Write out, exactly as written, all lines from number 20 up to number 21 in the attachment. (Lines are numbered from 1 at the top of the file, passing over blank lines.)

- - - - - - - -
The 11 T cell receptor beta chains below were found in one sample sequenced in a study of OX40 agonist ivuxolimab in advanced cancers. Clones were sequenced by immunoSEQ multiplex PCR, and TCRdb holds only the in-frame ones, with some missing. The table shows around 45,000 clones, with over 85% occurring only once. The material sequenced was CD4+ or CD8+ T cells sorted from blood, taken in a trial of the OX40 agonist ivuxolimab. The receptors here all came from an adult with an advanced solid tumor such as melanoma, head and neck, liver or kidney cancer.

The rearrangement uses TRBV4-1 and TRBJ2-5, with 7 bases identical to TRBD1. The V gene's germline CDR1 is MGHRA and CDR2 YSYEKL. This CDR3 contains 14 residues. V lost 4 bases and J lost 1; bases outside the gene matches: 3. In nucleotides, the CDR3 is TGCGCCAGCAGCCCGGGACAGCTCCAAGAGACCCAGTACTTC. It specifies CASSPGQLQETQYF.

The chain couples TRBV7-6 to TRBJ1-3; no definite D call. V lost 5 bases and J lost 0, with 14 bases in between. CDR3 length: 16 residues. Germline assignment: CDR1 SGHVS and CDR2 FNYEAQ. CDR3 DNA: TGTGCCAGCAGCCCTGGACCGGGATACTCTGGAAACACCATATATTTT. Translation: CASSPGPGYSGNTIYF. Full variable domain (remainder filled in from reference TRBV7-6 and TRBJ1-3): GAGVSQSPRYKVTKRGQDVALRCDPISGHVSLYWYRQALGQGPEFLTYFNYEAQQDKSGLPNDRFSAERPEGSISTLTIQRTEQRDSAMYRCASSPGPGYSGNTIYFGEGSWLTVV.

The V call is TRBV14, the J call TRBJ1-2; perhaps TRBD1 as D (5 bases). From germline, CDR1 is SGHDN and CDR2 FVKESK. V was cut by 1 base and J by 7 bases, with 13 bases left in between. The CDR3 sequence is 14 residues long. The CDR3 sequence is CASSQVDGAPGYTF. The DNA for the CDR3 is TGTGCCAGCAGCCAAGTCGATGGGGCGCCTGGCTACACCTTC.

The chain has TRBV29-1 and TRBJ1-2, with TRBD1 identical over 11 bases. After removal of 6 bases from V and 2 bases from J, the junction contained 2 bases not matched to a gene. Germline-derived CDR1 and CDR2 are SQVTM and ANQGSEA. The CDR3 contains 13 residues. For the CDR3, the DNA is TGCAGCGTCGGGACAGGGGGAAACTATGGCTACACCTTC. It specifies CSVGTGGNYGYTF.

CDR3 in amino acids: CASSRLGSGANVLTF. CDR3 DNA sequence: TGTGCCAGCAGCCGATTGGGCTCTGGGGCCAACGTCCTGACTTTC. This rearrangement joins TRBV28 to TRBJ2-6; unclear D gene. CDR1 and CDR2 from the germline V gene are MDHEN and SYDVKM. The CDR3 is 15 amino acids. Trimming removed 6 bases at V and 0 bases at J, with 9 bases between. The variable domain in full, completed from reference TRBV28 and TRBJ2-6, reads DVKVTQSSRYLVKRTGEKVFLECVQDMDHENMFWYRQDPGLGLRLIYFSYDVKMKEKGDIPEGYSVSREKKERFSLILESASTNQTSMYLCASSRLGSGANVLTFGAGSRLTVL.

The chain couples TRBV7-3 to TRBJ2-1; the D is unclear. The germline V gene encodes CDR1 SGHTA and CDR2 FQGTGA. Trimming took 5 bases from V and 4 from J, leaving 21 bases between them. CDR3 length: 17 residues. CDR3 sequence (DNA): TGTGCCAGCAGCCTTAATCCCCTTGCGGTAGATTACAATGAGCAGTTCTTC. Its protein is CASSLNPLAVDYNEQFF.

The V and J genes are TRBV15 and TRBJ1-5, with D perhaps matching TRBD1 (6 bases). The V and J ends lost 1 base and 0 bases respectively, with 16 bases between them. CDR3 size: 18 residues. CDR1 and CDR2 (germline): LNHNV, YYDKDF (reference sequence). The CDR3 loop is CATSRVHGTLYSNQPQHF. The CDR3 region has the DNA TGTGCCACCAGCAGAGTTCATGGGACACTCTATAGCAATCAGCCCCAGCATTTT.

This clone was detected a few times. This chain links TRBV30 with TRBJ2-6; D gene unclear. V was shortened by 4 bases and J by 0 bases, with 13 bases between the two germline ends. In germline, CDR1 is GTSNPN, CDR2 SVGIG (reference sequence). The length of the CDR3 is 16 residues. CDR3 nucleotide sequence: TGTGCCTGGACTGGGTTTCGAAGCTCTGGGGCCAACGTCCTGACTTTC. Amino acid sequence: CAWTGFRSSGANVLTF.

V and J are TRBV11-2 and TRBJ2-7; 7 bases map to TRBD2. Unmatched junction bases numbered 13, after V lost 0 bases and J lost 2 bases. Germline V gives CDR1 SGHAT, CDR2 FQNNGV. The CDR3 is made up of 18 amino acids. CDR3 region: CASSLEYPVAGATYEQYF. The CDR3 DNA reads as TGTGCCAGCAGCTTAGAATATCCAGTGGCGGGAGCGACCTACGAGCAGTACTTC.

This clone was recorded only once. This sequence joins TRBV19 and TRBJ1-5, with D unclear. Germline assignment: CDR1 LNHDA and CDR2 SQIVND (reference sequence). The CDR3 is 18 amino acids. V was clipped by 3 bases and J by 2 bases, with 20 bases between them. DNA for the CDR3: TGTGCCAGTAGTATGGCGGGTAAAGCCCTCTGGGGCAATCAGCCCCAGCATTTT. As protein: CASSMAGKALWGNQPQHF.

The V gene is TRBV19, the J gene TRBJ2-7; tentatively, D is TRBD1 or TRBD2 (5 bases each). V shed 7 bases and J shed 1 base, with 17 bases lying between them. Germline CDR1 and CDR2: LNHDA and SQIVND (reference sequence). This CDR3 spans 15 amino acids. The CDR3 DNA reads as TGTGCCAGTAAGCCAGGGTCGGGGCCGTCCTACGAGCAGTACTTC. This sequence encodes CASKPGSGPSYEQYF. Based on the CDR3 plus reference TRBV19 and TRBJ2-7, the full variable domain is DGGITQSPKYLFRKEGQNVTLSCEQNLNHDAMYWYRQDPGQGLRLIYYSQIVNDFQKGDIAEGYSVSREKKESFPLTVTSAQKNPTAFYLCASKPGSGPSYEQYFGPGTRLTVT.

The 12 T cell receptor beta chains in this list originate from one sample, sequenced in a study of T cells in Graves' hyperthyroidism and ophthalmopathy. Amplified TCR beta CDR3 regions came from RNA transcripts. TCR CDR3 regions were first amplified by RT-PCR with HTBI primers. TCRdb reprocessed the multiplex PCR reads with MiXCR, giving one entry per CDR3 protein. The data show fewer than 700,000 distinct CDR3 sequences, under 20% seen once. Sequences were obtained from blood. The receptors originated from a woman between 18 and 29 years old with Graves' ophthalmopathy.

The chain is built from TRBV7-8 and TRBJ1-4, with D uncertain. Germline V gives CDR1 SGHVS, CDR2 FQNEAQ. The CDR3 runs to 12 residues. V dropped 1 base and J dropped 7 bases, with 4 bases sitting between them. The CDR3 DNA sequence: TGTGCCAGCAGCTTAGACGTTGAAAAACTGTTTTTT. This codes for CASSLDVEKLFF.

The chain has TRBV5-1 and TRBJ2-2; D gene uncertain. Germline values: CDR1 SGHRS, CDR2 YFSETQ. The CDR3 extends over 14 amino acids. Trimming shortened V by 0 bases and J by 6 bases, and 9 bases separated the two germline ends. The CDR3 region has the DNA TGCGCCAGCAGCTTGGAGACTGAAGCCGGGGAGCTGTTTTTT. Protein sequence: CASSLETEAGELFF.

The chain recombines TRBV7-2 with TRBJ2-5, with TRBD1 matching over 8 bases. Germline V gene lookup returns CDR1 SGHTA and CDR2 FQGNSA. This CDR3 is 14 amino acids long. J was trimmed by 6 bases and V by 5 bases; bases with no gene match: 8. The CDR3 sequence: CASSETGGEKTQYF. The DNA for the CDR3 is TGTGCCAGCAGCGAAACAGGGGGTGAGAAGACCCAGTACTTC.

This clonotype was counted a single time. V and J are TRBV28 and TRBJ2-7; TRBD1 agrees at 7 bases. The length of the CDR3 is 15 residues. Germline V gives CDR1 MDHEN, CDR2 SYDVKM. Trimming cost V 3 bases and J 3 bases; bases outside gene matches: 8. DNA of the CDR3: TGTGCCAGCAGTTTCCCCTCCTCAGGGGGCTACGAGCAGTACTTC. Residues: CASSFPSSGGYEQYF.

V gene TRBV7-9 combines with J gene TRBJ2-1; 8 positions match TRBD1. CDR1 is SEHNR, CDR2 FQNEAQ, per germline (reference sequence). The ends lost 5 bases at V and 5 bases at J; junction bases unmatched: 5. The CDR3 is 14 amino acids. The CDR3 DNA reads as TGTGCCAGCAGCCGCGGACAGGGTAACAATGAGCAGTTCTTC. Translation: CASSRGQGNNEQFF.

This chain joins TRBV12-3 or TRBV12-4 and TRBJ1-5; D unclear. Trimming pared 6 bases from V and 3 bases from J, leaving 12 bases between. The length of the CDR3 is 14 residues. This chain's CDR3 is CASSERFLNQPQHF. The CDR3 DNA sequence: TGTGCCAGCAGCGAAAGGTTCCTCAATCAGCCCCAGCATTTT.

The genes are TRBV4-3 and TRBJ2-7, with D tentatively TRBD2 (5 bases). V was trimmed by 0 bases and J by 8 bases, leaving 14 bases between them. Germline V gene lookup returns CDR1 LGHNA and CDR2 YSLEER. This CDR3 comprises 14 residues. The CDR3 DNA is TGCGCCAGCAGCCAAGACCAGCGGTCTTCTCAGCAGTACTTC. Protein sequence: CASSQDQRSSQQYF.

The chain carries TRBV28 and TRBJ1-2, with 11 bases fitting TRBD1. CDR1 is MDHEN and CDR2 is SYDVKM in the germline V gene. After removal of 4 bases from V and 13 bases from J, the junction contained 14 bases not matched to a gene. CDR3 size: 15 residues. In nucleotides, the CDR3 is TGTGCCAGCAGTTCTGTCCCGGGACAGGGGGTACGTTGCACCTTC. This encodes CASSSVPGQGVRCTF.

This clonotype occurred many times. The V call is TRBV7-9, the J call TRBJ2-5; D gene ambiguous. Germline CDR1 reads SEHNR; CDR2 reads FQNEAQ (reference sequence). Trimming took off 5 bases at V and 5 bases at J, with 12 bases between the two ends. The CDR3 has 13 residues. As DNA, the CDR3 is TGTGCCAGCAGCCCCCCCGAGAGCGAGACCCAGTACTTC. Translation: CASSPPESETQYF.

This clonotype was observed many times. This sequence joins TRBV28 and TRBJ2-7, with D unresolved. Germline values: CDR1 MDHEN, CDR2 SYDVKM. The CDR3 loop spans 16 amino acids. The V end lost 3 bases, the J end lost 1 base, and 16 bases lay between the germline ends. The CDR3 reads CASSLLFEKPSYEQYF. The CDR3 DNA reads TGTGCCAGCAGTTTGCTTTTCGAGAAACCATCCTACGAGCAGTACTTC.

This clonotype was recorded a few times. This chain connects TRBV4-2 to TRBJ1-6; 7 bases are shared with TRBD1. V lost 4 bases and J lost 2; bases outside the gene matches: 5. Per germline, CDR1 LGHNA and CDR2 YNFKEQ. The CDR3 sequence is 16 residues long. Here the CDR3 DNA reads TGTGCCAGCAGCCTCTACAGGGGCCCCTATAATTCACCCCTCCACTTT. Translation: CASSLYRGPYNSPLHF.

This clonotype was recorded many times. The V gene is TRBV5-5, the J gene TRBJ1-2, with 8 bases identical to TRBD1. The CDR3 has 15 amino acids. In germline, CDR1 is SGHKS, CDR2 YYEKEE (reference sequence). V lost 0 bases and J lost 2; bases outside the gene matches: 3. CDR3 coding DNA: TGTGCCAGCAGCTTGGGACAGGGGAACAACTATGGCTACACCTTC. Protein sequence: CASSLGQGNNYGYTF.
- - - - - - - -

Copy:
The genes are TRBV4-3 and TRBJ2-7, with D tentatively TRBD2 (5 bases). V was trimmed by 0 bases and J by 8 bases, leaving 14 bases between them. Germline V gene lookup returns CDR1 LGHNA and CDR2 YSLEER. This CDR3 comprises 14 residues. The CDR3 DNA is TGCGCCAGCAGCCAAGACCAGCGGTCTTCTCAGCAGTACTTC. Protein sequence: CASSQDQRSSQQYF.

The chain carries TRBV28 and TRBJ1-2, with 11 bases fitting TRBD1. CDR1 is MDHEN and CDR2 is SYDVKM in the germline V gene. After removal of 4 bases from V and 13 bases from J, the junction contained 14 bases not matched to a gene. CDR3 size: 15 residues. In nucleotides, the CDR3 is TGTGCCAGCAGTTCTGTCCCGGGACAGGGGGTACGTTGCACCTTC. This encodes CASSSVPGQGVRCTF.